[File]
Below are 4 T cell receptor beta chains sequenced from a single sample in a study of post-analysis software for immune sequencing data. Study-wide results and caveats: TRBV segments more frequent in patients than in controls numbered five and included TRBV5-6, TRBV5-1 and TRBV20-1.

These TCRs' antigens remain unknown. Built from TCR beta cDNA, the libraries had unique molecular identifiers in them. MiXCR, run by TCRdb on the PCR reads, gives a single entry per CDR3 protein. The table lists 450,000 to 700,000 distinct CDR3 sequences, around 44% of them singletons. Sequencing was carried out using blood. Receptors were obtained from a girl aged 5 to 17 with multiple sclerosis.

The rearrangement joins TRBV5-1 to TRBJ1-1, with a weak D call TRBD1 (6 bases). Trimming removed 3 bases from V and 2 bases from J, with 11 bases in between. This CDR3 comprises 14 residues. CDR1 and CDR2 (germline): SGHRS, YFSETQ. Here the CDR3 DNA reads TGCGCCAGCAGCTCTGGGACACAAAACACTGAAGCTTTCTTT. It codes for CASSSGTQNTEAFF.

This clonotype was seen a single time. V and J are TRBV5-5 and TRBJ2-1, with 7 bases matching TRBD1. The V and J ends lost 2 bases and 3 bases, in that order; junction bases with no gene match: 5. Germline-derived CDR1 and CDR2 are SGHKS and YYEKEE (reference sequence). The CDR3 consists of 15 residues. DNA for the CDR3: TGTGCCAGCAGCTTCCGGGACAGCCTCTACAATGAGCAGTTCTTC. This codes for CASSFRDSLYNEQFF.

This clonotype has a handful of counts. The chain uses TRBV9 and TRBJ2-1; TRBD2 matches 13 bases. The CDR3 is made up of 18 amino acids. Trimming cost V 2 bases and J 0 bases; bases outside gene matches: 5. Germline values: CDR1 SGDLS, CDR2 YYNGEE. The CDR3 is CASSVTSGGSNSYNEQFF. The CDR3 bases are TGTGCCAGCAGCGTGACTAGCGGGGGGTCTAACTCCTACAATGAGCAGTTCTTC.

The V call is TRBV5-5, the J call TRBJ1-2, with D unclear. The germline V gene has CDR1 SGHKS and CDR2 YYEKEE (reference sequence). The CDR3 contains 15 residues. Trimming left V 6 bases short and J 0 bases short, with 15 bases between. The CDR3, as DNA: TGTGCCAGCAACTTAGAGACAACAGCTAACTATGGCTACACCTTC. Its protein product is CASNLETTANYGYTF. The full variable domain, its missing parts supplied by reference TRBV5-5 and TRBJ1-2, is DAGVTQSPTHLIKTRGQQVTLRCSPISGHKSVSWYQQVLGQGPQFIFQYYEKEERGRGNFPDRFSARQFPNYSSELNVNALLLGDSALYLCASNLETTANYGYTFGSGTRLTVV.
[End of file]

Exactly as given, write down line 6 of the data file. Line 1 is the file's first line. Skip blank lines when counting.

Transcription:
The V call is TRBV5-5, the J call TRBJ1-2, with D unclear. The germline V gene has CDR1 SGHKS and CDR2 YYEKEE (reference sequence). The CDR3 contains 15 residues. Trimming left V 6 bases short and J 0 bases short, with 15 bases between. The CDR3, as DNA: TGTGCCAGCAACTTAGAGACAACAGCTAACTATGGCTACACCTTC. Its protein product is CASNLETTANYGYTF. The full variable domain, its missing parts supplied by reference TRBV5-5 and TRBJ1-2, is DAGVTQSPTHLIKTRGQQVTLRCSPISGHKSVSWYQQVLGQGPQFIFQYYEKEERGRGNFPDRFSARQFPNYSSELNVNALLLGDSALYLCASNLETTANYGYTFGSGTRLTVV.